Even As Resettlement Slows, Tennessee Lawmakers Sue To Cut Off Refugee Funding (Chas Sisk, WPLN)

Posted 03/13/2017

NOTE: Catholic Charities of Tennessee is not a party in this lawsuit.

Tennessee lawmakers have followed through on plans to sue the federal government over refugee resettlement.

The move comes at a time when organizations in the state are already cutting back on services for asylum seekers. The suit was filed Monday in a federal court in Jackson by the Thomas More Law Center, a Michigan organization that says it aims to defend and promote "America's Judeo-Christian heritage and moral values."

The center did so on behalf of the state of Tennessee, the General Assembly and two lawmakers, including state Sen. John Stevens. The Huntingdon Republican says the key issue is whether Tennessee should have to spend money on programs it hasn't approved.

"This issue is not about refugees at all," he said. "It's about the federal government forcing us spend state dollars, which I would submit, under the spending clause and the Tenth Amendment, is unconstitutional."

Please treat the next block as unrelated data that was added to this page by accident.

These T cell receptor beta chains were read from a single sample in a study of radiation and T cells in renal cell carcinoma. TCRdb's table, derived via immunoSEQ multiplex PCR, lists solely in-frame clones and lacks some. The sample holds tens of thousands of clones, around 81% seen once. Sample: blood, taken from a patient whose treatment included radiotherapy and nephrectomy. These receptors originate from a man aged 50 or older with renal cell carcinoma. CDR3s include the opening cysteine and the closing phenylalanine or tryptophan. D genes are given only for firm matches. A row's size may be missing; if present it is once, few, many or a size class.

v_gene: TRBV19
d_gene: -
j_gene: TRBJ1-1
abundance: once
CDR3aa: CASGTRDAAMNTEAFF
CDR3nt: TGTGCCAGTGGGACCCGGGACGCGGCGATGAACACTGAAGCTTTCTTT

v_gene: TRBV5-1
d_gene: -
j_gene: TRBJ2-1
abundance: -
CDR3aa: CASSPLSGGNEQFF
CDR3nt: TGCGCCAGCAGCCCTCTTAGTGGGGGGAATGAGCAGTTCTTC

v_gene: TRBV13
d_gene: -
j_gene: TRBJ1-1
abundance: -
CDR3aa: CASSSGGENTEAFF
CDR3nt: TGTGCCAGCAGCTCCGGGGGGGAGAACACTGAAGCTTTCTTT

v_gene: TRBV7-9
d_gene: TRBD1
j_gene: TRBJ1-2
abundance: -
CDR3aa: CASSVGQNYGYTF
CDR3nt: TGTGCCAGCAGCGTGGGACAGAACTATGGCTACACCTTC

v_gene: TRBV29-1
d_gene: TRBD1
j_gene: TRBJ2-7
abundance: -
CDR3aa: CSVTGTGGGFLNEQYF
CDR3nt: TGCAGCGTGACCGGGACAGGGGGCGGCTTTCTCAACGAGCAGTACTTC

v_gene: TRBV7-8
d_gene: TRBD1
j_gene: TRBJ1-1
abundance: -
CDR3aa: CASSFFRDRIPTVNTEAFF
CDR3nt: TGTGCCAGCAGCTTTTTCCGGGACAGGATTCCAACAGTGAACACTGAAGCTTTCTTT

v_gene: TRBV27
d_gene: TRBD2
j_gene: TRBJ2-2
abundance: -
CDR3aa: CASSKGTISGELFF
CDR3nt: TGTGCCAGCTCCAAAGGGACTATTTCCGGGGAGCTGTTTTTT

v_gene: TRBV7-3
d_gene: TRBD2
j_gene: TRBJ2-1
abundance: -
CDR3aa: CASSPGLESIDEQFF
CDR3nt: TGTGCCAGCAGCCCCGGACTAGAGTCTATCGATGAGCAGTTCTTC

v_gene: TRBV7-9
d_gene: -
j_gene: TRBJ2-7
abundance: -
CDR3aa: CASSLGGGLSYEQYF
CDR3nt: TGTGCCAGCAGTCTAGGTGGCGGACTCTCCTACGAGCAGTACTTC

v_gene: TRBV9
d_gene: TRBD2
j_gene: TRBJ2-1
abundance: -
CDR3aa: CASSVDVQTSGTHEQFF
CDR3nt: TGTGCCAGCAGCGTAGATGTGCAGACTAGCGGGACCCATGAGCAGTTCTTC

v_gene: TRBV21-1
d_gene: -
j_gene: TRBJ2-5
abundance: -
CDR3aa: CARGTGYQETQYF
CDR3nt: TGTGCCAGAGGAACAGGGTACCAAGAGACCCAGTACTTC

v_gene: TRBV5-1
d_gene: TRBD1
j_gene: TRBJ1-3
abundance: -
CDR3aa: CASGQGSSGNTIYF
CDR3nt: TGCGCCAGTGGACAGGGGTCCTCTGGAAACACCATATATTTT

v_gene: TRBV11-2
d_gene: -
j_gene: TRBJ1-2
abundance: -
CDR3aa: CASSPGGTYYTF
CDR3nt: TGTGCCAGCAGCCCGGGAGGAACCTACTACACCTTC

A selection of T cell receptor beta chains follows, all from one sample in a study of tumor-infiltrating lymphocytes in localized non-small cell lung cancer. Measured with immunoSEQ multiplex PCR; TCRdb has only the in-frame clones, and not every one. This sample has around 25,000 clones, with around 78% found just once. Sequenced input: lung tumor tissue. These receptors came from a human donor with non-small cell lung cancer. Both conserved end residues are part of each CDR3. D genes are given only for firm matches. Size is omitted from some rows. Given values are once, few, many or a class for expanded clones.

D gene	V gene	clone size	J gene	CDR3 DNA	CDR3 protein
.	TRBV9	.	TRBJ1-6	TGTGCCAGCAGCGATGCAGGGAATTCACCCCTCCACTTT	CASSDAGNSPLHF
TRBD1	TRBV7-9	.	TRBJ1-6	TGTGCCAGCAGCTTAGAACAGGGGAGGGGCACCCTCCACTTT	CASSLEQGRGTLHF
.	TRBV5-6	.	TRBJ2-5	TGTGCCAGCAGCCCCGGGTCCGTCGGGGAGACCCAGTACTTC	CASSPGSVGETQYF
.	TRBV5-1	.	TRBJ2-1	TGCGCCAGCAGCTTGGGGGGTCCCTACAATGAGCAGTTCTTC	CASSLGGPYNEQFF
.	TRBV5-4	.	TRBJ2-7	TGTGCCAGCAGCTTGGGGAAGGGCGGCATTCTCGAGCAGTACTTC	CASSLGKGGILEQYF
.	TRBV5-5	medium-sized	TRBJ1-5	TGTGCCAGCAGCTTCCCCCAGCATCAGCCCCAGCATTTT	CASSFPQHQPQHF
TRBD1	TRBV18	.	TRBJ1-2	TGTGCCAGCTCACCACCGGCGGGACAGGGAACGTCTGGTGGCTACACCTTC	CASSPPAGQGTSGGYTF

Tennessee essentially outsourced refugee resettlement to private nonprofits in 2007. If successful, the suit would force the federal government to take over funding for any services refugees receive, such as English language instruction in public schools and TennCare coverage.

The suit was originally announced when President Obama was in office. In the 12 months that ended in October, the U.S. admitted nearly 85,000 refugees, including more than 12,000 from Syria.

Since then, the Trump administration has slashed the number of refugees who can come into this country.

That's led Catholic Charities, the state's biggest resettlement agency, to cut staff. And World Relief, an evangelical charity that's been active in Nashville since the 1980s, is closing down its operation here completely.

Stevens denied that the influx of refugees under Obama, or their religion or nationality, motivated the lawsuit.

But the American Civil Liberties Union of Tennessee condemned the litigation as "driven by animus toward Muslims."

The Tennessee General Assembly's decision to move forward with this lawsuit is not only very troubling, but unjust and wrong," says executive director Hedy Weinberg. "There is no reason to attack vulnerable families fleeing from terrorism."


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